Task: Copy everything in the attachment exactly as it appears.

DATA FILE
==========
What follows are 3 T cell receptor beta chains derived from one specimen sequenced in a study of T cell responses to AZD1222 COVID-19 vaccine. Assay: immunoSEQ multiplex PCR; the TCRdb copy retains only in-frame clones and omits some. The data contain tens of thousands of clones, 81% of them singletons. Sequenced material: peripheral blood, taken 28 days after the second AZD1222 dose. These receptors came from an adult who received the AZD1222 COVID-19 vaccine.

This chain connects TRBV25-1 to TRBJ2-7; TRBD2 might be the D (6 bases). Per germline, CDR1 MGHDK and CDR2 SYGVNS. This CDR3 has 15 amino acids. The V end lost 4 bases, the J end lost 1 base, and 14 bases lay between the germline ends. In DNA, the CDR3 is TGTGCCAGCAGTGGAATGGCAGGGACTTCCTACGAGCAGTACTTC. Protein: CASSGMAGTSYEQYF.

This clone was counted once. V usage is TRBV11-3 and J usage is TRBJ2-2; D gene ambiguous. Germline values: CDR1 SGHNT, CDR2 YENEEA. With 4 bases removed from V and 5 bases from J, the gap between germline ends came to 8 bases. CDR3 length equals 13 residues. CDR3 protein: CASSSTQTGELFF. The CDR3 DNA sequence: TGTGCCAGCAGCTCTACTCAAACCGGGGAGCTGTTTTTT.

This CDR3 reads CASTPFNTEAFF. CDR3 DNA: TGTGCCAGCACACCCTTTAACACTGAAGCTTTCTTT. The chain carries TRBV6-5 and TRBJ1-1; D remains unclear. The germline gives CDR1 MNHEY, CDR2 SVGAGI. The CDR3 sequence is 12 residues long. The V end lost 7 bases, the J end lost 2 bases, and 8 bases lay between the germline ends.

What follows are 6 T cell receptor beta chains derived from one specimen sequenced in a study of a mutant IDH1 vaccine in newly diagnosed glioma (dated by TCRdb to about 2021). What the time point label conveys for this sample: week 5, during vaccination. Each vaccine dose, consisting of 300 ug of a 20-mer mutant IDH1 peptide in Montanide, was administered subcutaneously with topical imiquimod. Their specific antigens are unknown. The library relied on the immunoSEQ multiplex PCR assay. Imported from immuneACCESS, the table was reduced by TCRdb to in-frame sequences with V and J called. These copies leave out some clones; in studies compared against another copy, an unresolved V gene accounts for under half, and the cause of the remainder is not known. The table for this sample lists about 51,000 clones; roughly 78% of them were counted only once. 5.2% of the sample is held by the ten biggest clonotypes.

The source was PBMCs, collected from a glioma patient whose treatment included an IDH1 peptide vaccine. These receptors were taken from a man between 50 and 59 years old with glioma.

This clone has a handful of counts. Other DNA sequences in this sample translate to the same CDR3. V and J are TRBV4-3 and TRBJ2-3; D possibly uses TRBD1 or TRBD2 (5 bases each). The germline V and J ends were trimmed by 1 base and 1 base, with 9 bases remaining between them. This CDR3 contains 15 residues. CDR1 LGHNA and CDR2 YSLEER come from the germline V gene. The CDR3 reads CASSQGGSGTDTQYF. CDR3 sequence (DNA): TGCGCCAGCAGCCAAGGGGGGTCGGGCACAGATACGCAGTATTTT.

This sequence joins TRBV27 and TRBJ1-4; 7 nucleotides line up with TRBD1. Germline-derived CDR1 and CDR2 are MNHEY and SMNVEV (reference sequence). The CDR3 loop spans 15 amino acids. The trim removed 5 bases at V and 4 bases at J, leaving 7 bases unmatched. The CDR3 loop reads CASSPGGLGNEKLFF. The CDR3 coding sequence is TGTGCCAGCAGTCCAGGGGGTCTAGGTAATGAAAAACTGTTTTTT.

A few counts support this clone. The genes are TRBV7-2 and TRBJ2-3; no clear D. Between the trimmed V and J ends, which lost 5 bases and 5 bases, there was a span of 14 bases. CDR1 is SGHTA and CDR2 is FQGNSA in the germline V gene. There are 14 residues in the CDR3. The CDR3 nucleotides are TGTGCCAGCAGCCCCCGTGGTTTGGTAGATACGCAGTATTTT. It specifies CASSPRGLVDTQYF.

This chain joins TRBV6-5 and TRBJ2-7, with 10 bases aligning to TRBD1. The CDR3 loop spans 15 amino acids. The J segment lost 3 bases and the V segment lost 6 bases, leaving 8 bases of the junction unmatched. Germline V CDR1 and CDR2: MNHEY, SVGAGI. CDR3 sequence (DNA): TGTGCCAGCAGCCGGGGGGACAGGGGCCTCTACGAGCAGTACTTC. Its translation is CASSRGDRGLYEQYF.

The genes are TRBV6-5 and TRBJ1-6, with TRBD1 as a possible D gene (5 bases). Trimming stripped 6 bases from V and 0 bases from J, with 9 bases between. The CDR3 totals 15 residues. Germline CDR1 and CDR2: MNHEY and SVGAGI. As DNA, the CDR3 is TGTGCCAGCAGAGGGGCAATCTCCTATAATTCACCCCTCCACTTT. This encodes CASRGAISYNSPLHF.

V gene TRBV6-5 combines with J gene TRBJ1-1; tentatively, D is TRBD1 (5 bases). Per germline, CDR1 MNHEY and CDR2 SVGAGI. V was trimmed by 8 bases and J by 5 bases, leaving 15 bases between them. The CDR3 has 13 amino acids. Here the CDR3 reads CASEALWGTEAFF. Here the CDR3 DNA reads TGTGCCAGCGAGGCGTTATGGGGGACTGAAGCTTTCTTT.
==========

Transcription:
What follows are 3 T cell receptor beta chains derived from one specimen sequenced in a study of T cell responses to AZD1222 COVID-19 vaccine. Assay: immunoSEQ multiplex PCR; the TCRdb copy retains only in-frame clones and omits some. The data contain tens of thousands of clones, 81% of them singletons. Sequenced material: peripheral blood, taken 28 days after the second AZD1222 dose. These receptors came from an adult who received the AZD1222 COVID-19 vaccine.

This chain connects TRBV25-1 to TRBJ2-7; TRBD2 might be the D (6 bases). Per germline, CDR1 MGHDK and CDR2 SYGVNS. This CDR3 has 15 amino acids. The V end lost 4 bases, the J end lost 1 base, and 14 bases lay between the germline ends. In DNA, the CDR3 is TGTGCCAGCAGTGGAATGGCAGGGACTTCCTACGAGCAGTACTTC. Protein: CASSGMAGTSYEQYF.

This clone was counted once. V usage is TRBV11-3 and J usage is TRBJ2-2; D gene ambiguous. Germline values: CDR1 SGHNT, CDR2 YENEEA. With 4 bases removed from V and 5 bases from J, the gap between germline ends came to 8 bases. CDR3 length equals 13 residues. CDR3 protein: CASSSTQTGELFF. The CDR3 DNA sequence: TGTGCCAGCAGCTCTACTCAAACCGGGGAGCTGTTTTTT.

This CDR3 reads CASTPFNTEAFF. CDR3 DNA: TGTGCCAGCACACCCTTTAACACTGAAGCTTTCTTT. The chain carries TRBV6-5 and TRBJ1-1; D remains unclear. The germline gives CDR1 MNHEY, CDR2 SVGAGI. The CDR3 sequence is 12 residues long. The V end lost 7 bases, the J end lost 2 bases, and 8 bases lay between the germline ends.

What follows are 6 T cell receptor beta chains derived from one specimen sequenced in a study of a mutant IDH1 vaccine in newly diagnosed glioma (dated by TCRdb to about 2021). What the time point label conveys for this sample: week 5, during vaccination. Each vaccine dose, consisting of 300 ug of a 20-mer mutant IDH1 peptide in Montanide, was administered subcutaneously with topical imiquimod. Their specific antigens are unknown. The library relied on the immunoSEQ multiplex PCR assay. Imported from immuneACCESS, the table was reduced by TCRdb to in-frame sequences with V and J called. These copies leave out some clones; in studies compared against another copy, an unresolved V gene accounts for under half, and the cause of the remainder is not known. The table for this sample lists about 51,000 clones; roughly 78% of them were counted only once. 5.2% of the sample is held by the ten biggest clonotypes.

The source was PBMCs, collected from a glioma patient whose treatment included an IDH1 peptide vaccine. These receptors were taken from a man between 50 and 59 years old with glioma.

This clone has a handful of counts. Other DNA sequences in this sample translate to the same CDR3. V and J are TRBV4-3 and TRBJ2-3; D possibly uses TRBD1 or TRBD2 (5 bases each). The germline V and J ends were trimmed by 1 base and 1 base, with 9 bases remaining between them. This CDR3 contains 15 residues. CDR1 LGHNA and CDR2 YSLEER come from the germline V gene. The CDR3 reads CASSQGGSGTDTQYF. CDR3 sequence (DNA): TGCGCCAGCAGCCAAGGGGGGTCGGGCACAGATACGCAGTATTTT.

This sequence joins TRBV27 and TRBJ1-4; 7 nucleotides line up with TRBD1. Germline-derived CDR1 and CDR2 are MNHEY and SMNVEV (reference sequence). The CDR3 loop spans 15 amino acids. The trim removed 5 bases at V and 4 bases at J, leaving 7 bases unmatched. The CDR3 loop reads CASSPGGLGNEKLFF. The CDR3 coding sequence is TGTGCCAGCAGTCCAGGGGGTCTAGGTAATGAAAAACTGTTTTTT.

A few counts support this clone. The genes are TRBV7-2 and TRBJ2-3; no clear D. Between the trimmed V and J ends, which lost 5 bases and 5 bases, there was a span of 14 bases. CDR1 is SGHTA and CDR2 is FQGNSA in the germline V gene. There are 14 residues in the CDR3. The CDR3 nucleotides are TGTGCCAGCAGCCCCCGTGGTTTGGTAGATACGCAGTATTTT. It specifies CASSPRGLVDTQYF.

This chain joins TRBV6-5 and TRBJ2-7, with 10 bases aligning to TRBD1. The CDR3 loop spans 15 amino acids. The J segment lost 3 bases and the V segment lost 6 bases, leaving 8 bases of the junction unmatched. Germline V CDR1 and CDR2: MNHEY, SVGAGI. CDR3 sequence (DNA): TGTGCCAGCAGCCGGGGGGACAGGGGCCTCTACGAGCAGTACTTC. Its translation is CASSRGDRGLYEQYF.

The genes are TRBV6-5 and TRBJ1-6, with TRBD1 as a possible D gene (5 bases). Trimming stripped 6 bases from V and 0 bases from J, with 9 bases between. The CDR3 totals 15 residues. Germline CDR1 and CDR2: MNHEY and SVGAGI. As DNA, the CDR3 is TGTGCCAGCAGAGGGGCAATCTCCTATAATTCACCCCTCCACTTT. This encodes CASRGAISYNSPLHF.

V gene TRBV6-5 combines with J gene TRBJ1-1; tentatively, D is TRBD1 (5 bases). Per germline, CDR1 MNHEY and CDR2 SVGAGI. V was trimmed by 8 bases and J by 5 bases, leaving 15 bases between them. The CDR3 has 13 amino acids. Here the CDR3 reads CASEALWGTEAFF. Here the CDR3 DNA reads TGTGCCAGCGAGGCGTTATGGGGGACTGAAGCTTTCTTT.